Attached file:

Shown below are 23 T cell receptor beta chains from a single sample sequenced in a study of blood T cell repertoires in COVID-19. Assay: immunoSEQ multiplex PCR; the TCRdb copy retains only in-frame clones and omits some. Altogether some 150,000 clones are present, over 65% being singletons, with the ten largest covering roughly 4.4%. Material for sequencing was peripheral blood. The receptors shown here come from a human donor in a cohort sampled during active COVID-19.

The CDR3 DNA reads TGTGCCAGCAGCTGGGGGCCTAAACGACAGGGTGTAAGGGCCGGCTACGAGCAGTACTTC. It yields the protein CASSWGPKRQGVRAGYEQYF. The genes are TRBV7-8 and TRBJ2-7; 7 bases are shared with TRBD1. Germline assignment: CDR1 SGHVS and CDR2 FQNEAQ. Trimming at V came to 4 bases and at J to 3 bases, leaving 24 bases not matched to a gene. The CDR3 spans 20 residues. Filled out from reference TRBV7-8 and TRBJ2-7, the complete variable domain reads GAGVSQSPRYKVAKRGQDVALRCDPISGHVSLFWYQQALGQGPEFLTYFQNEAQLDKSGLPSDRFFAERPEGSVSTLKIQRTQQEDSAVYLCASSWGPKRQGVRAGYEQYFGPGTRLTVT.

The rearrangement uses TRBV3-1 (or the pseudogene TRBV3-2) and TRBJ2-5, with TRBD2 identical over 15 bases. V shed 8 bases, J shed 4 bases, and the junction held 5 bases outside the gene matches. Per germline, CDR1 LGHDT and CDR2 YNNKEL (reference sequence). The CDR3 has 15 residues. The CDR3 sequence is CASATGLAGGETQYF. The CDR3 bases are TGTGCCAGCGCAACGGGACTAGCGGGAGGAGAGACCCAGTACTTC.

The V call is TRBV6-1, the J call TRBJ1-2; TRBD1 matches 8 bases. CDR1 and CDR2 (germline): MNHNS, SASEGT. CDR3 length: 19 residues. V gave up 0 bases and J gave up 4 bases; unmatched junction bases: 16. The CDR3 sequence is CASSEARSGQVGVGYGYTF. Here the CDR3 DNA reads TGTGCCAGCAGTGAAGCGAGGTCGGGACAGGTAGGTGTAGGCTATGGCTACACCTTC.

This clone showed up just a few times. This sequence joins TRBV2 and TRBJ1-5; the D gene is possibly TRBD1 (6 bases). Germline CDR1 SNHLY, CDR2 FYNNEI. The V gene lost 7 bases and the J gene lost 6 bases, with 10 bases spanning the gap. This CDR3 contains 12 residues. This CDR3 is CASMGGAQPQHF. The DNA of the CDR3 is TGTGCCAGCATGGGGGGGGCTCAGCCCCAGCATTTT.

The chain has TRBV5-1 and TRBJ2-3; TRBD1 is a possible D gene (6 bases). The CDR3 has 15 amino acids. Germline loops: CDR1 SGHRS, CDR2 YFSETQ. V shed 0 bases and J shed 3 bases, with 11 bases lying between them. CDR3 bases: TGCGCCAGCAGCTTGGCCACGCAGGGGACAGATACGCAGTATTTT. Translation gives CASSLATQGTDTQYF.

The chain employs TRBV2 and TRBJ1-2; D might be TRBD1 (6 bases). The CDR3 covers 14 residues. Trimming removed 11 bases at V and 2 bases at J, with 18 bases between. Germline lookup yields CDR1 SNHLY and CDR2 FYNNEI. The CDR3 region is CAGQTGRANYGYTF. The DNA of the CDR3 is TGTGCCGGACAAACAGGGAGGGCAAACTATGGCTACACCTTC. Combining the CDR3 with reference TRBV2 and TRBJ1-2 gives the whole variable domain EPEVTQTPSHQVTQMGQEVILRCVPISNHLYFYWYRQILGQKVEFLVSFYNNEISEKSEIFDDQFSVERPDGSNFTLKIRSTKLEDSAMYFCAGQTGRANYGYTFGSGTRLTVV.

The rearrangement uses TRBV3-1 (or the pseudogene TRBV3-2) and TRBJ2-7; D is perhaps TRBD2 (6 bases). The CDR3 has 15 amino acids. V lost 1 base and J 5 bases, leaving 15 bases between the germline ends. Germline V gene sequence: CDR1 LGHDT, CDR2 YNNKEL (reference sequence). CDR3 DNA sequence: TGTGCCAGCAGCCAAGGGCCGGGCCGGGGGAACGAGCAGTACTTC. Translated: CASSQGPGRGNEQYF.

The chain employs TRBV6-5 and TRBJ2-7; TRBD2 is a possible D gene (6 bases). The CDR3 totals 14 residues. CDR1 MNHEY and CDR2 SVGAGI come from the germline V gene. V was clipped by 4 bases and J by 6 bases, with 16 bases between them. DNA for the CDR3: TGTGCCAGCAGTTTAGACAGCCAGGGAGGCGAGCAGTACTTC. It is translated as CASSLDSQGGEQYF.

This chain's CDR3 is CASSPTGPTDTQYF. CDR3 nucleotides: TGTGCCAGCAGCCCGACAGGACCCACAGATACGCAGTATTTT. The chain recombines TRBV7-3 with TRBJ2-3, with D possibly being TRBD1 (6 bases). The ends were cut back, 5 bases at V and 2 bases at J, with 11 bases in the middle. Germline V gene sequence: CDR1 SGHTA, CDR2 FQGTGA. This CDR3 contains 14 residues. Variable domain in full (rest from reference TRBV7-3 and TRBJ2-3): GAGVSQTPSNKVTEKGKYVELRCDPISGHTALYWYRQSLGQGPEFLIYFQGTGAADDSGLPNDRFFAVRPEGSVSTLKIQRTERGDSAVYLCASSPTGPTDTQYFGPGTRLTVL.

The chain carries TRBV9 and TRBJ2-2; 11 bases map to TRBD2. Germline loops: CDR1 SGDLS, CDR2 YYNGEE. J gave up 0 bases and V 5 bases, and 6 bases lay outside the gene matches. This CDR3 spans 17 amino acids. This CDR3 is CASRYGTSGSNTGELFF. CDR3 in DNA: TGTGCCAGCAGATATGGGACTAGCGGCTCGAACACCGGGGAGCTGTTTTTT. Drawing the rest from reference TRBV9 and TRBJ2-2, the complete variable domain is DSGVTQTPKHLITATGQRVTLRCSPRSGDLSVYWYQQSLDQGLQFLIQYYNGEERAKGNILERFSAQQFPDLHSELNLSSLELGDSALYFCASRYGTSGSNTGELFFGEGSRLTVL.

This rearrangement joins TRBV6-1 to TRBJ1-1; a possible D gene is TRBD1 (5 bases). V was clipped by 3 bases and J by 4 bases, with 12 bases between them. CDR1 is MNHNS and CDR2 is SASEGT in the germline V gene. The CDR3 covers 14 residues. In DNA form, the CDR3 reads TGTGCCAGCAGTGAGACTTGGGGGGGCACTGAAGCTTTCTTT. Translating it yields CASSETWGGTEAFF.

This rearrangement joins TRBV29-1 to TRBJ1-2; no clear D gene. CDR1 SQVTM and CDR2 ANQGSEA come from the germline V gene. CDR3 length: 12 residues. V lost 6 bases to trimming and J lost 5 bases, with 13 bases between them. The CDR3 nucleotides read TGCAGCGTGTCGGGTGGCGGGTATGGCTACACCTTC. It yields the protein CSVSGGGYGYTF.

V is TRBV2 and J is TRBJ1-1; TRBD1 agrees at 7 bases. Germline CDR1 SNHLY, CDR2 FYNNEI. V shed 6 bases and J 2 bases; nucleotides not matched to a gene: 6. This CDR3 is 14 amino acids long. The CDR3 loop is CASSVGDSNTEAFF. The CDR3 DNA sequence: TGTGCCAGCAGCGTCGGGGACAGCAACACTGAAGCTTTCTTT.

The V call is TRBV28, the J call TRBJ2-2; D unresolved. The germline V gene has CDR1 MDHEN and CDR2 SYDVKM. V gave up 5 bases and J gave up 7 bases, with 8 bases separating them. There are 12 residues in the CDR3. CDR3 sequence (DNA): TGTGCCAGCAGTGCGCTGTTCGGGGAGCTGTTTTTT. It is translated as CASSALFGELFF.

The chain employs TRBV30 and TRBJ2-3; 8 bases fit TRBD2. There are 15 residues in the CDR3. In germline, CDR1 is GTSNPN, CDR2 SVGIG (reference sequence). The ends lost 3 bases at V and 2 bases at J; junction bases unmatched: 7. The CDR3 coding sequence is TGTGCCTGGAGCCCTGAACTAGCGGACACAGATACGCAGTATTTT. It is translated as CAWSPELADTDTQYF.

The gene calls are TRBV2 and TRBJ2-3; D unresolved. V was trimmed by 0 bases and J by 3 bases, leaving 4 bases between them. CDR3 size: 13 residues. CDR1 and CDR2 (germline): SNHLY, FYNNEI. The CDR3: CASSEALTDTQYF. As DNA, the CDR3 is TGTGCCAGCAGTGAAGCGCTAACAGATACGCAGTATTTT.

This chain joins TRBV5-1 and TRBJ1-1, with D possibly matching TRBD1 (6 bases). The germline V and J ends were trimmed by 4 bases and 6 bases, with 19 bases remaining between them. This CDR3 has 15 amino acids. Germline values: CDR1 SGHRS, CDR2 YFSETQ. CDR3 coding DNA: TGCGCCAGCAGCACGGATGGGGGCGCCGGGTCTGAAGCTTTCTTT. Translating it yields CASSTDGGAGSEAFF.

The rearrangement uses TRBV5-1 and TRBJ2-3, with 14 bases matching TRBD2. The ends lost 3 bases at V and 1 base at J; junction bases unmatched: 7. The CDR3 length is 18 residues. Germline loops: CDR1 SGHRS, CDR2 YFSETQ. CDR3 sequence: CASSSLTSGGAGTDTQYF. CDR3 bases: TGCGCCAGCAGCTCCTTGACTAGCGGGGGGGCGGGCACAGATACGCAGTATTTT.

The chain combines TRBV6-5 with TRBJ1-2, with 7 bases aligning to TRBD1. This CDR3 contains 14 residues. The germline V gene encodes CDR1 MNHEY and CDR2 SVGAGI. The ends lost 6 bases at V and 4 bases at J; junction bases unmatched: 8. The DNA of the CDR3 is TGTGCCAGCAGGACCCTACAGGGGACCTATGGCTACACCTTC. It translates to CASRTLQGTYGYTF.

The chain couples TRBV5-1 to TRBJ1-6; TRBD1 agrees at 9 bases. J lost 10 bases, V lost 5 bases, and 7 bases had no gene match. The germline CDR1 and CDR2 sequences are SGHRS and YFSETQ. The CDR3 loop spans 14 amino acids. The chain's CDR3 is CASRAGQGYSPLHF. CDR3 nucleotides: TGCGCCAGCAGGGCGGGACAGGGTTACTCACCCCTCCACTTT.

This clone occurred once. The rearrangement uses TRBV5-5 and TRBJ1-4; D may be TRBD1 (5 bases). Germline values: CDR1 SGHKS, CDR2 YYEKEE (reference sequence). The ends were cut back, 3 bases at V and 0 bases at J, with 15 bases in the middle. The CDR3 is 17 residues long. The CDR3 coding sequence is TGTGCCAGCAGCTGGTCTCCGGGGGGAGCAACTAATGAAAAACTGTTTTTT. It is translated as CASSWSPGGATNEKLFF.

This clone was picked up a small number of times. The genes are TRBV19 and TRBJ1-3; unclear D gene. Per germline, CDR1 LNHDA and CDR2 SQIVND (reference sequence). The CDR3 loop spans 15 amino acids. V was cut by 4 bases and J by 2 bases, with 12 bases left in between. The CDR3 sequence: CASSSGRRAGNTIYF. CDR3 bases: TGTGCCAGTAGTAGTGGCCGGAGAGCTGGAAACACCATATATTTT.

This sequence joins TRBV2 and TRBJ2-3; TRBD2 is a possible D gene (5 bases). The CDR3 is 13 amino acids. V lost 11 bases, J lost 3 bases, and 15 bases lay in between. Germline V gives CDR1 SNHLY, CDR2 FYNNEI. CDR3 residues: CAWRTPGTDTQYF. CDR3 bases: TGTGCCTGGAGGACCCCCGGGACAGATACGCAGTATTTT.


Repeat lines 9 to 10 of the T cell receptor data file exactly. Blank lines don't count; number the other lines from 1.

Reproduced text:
The chain employs TRBV6-5 and TRBJ2-7; TRBD2 is a possible D gene (6 bases). The CDR3 totals 14 residues. CDR1 MNHEY and CDR2 SVGAGI come from the germline V gene. V was clipped by 4 bases and J by 6 bases, with 16 bases between them. DNA for the CDR3: TGTGCCAGCAGTTTAGACAGCCAGGGAGGCGAGCAGTACTTC. It is translated as CASSLDSQGGEQYF.

This chain's CDR3 is CASSPTGPTDTQYF. CDR3 nucleotides: TGTGCCAGCAGCCCGACAGGACCCACAGATACGCAGTATTTT. The chain recombines TRBV7-3 with TRBJ2-3, with D possibly being TRBD1 (6 bases). The ends were cut back, 5 bases at V and 2 bases at J, with 11 bases in the middle. Germline V gene sequence: CDR1 SGHTA, CDR2 FQGTGA. This CDR3 contains 14 residues. Variable domain in full (rest from reference TRBV7-3 and TRBJ2-3): GAGVSQTPSNKVTEKGKYVELRCDPISGHTALYWYRQSLGQGPEFLIYFQGTGAADDSGLPNDRFFAVRPEGSVSTLKIQRTERGDSAVYLCASSPTGPTDTQYFGPGTRLTVL.